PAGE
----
The chemokine receptor CXCR2 mediates neutrophil migration and induces NET formation through IL-8. AZD5069 is an antagonist of CXCR2, and Pedersen et al. found that it inhibited NET formation in sputum and blood neutrophils from COPD patients [180,181]. AZD5069 has been tried in bronchiectasis [182] and asthma [181,183,184]. In these clinical studies, neutrophil counts were reduced, but AZD5069 treatment did not improve clinical outcomes. In a clinical study of CF with the selective CXCR2 antagonist SB-656933, neutrophils, NE, and free DNA levels were reduced, while IL-8 and fibrinogen levels were increased. However, there were no changes in lung function and symptoms, and side-effects occurred in some patients [185]. Danirixin demonstrated antagonism of CXCR2 activity and blockade of mediated neutrophil activation both in vitro and in vivo [186]. Clinical trials for COPD have shown no clinical benefits for patients [187,188]. Reparixin, an IL-8 receptor (CXCR1/2) blocker, inhibits CXCL8-induced neutrophil activation. Reparixin treatment significantly reduced neutrophil recruitment in a mouse model of LPS-induced pulmonary inflammation [189]. Neutralizing IL-8 using reparixin and an anti–IL-8 antibody reduced NET formation in the plasma of COVID-19 patients [67].

4.4. ROS Scavengers

ROS production is an important inducer of NET formation. Diphenyleneiodonium chloride (DPI) inhibits gluconeogenesis and oxidative stress by inhibiting NADPH oxidase. DPI also inhibits eDNA release and NET formation [190,191,192]. Nevertheless, N-acetyl-L-cysteine (NAC) and DPI decrease inflammatory cytokine and ROS production, thereby inhibiting EET formation and improving lung function in asthma [193,194]. NAC, an antioxidant, decreases mucous viscosity and indirectly inhibits NET formation. NAC treatment reduced PMA-induced NETs, but H2O2- and Staphylococcus aureus-induced NETs did not change [195]. NAC reduced the risk of acute exacerbations in patients with COPD [196,197]. In patients with bronchiectasis, NAC treatment was also associated with a reduced incidence of exacerbations and sputum production, with no severe adverse effects [198].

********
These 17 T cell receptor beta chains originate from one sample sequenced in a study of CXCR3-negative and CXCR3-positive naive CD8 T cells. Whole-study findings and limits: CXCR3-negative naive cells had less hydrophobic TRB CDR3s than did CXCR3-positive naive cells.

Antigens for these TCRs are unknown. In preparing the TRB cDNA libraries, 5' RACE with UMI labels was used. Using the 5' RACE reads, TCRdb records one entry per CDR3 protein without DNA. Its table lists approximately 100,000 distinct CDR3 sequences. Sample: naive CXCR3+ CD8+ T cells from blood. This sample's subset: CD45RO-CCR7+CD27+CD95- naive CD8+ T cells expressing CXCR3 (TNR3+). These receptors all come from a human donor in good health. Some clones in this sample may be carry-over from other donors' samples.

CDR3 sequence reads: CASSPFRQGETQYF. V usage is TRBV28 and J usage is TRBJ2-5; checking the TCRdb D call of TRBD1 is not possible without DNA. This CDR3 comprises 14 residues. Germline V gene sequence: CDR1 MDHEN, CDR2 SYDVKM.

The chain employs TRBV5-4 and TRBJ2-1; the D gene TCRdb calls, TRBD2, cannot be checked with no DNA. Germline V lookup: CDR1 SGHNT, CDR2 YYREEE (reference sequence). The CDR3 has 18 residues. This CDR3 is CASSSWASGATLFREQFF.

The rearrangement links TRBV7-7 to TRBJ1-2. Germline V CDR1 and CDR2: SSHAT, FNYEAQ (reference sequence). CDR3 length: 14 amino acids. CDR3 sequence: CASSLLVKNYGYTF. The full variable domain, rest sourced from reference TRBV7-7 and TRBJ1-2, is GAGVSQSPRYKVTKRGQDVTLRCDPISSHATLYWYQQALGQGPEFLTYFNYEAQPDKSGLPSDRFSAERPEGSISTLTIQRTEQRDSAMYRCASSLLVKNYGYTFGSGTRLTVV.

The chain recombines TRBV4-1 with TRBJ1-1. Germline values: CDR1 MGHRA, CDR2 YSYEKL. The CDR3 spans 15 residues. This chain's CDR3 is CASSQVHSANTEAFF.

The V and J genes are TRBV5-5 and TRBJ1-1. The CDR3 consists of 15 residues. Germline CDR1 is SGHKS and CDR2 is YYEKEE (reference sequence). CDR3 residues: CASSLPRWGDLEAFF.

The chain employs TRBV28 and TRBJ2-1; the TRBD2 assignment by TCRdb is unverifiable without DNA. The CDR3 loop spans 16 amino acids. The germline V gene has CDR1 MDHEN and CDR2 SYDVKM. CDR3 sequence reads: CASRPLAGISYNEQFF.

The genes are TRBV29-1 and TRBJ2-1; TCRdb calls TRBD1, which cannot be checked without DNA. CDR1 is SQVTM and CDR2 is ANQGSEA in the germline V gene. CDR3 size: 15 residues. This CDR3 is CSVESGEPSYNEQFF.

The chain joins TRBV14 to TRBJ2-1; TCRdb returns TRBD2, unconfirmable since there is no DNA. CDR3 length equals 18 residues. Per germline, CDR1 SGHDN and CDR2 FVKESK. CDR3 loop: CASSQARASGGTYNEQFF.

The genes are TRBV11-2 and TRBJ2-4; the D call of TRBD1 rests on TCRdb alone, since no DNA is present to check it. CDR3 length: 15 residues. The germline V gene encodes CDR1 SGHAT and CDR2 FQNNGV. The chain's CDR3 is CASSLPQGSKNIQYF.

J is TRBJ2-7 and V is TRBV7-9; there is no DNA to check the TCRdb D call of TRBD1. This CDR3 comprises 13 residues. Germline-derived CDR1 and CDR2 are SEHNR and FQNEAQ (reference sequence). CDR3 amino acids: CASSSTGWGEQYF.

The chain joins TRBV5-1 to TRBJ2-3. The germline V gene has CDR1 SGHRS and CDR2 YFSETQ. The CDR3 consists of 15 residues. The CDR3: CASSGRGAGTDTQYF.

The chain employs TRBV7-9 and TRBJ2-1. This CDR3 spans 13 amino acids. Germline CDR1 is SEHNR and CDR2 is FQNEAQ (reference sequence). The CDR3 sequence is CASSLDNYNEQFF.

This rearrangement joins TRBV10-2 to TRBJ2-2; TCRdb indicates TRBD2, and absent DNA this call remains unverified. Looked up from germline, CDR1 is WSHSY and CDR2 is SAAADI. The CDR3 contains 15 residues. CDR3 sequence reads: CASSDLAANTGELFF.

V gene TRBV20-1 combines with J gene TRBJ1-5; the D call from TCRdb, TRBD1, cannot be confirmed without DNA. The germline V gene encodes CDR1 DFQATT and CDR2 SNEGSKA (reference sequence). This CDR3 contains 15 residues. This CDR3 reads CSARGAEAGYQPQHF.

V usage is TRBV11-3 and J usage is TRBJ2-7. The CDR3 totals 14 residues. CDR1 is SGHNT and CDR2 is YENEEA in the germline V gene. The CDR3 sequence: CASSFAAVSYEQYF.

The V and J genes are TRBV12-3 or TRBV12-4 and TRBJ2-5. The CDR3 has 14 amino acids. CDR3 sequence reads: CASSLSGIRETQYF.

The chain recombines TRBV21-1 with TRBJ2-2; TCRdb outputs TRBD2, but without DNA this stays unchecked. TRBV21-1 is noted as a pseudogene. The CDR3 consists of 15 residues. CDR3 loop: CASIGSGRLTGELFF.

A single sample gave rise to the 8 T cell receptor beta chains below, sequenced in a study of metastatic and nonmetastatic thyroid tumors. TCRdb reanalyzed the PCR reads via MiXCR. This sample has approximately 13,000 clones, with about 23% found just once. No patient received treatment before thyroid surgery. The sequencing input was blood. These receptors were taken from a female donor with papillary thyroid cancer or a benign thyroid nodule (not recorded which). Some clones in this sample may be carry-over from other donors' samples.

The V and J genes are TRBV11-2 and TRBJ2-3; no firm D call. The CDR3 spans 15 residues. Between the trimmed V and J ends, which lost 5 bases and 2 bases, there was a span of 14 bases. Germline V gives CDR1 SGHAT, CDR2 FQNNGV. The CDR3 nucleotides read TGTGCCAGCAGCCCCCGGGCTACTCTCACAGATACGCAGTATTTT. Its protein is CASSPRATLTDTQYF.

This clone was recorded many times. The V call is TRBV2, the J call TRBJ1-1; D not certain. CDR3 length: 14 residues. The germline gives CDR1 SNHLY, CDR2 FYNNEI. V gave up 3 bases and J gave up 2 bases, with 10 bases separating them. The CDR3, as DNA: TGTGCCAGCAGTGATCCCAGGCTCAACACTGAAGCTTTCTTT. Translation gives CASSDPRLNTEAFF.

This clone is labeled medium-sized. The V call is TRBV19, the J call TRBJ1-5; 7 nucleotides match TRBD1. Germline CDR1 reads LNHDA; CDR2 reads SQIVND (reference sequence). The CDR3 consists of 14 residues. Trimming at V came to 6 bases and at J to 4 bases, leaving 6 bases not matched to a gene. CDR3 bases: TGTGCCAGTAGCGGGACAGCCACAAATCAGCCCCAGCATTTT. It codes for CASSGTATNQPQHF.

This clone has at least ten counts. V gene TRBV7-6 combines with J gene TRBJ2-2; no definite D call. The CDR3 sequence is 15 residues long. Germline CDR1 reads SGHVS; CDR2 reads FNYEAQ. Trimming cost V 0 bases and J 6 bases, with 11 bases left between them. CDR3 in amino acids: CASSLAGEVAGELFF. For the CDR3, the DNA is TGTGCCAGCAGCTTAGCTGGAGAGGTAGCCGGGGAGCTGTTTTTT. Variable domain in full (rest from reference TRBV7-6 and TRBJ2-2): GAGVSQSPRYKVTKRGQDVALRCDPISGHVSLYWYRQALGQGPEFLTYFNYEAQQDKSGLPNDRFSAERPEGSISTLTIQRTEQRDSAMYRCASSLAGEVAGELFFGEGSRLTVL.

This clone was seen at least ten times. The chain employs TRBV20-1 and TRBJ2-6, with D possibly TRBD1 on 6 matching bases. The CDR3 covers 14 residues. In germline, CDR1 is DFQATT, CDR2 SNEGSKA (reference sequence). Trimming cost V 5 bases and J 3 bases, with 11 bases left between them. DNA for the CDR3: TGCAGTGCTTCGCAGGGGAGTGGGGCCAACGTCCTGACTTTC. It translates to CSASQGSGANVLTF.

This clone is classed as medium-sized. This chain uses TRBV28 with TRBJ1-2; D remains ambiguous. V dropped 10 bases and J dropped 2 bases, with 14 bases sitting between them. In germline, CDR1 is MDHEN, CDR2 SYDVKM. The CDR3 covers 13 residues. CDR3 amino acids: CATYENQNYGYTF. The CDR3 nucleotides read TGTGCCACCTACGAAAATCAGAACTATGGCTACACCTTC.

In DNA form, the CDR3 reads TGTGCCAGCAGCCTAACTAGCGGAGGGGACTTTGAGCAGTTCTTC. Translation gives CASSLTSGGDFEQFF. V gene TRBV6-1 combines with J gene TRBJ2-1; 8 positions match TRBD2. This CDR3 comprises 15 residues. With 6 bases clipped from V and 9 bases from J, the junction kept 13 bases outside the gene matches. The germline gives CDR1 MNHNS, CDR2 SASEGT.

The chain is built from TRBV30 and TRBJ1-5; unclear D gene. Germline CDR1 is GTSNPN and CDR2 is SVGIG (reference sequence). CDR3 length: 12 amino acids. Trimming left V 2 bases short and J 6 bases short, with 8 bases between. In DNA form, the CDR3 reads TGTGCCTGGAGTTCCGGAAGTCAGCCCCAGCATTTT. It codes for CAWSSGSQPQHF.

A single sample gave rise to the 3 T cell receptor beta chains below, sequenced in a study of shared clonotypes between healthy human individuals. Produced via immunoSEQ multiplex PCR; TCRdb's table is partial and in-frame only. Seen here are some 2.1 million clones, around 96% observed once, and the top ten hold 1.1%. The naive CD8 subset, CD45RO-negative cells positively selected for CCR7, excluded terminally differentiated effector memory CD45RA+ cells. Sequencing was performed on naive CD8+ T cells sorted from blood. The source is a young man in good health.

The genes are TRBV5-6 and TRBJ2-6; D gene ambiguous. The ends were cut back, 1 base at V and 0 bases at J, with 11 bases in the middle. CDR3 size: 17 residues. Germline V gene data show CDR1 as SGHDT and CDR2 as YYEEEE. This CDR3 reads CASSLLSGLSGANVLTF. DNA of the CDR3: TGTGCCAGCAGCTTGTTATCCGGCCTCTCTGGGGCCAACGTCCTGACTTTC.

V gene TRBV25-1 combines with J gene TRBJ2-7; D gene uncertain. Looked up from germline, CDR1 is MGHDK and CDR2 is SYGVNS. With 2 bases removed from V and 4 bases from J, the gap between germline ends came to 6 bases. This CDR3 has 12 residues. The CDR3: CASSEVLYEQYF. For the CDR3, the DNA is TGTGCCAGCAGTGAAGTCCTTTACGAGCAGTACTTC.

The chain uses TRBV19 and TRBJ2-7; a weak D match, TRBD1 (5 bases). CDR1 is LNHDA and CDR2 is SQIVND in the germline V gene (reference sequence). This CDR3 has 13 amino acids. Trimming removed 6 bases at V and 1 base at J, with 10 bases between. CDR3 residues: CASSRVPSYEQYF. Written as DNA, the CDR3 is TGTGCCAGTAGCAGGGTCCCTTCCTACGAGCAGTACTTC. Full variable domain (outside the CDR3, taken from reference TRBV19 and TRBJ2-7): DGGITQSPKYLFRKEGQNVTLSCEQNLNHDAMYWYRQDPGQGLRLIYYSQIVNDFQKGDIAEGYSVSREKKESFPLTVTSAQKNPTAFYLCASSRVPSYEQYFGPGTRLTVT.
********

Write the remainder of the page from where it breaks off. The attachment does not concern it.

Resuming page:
4.5. Other Inhibitors

Inhibition of PAD4 prevents NET formation by reducing histone citrullination [199,200,201]. Cl-amidine, a PAD4 inhibitor, reduced the neutrophil count, decreased levels of citrullinated histone H3 (CitH3) and inflammatory cytokines, and inhibited NET formation and tissue damage [200,201,202]. This agent also inhibited EET formation [203,204]. Streptonigrin is also a selective inhibitor of PAD4 that led to decreased expression of CitH3 and proinflammatory cytokines [205]. A novel small-molecule PAD4 inhibitor (PAD4i) developed by AstraZeneca reduced eDNA, CitH3, and NET formation in Haemophilus influenzae-infected or ionomycin/calcium chloride-stimulated neutrophils [206].
Hydroxychloroquine (HCQ), an FDA-approved antimalarial drug, is a less potent derivative of chloroquine that inhibits activated neutrophils and NET formation by attenuating Toll-like receptor-9 (TLR-9) and ROS production [207]. It has also been reported that HCQ reduced the levels of proinflammatory cytokines [208], but did not affect the expression of NE, PAD4, and MPO [209]. Several studies have proven that HCQ attenuated NET formation in patients with systemic lupus erythematosus [210] and COVID-19 [211].
Metformin is one of the most widely prescribed antidiabetic drugs. Metformin activates AMP-activated protein kinase (AMPK) and inhibits the mTOR pathway. Metformin reduced neutrophil counts and NET formation in several diseases [212,213,214]. Metformin reduced the expression of NET components, such as NE, histones, and eDNA, as well as prevented PMA- and ionomycin-induced NET formation through inhibition of NADPH oxidase [214]. Several studies have shown that metformin reduced markers of inflammation and may be associated with attenuation of mortality and poor outcomes from COVID-19 [215,216]. However, Oh et al. reported that metformin reduced the risk of COVID-19 in patients with type 2 diabetes mellitus, but did not affect mortality [217].
In addition, there are many studies on various phytochemicals that inhibit NET formation. Epilobium pyrricholophum extract [218] and Artemisia gmelinii [219] extract significantly attenuated inflammatory cell recruitment, including neutrophil, and reduced IL6 and IL8 expression in a COPD mouse model. Moreover, Artemisia gmelinii extract also protected lung tissues from injury [219]. Monomeric epigallocatechin-3-gallate, a component of green tea, inhibited NE activity and reduced NET formation and tissue damage in vivo [220]. Gingerols [221] and zingerone [222], compounds derived from ginger, attenuates NET formation and ROS production. However, more research is needed to prove the therapeutic effects of phytochemicals in airway diseases.
Table 1. An overview of potential targets of neutrophil extracellular traps (NETs) in airway diseases.
Table 1. An overview of potential targets of neutrophil extracellular traps (NETs) in airway diseases.
Target MoleculeInhibitor(s)Clinical TrialDisease(s)Reference(s)
DNADNase IFDA approvedAsthma[23,92,159]
Neutrophil elastase (NE)AZD9668Phase IIaCF[172]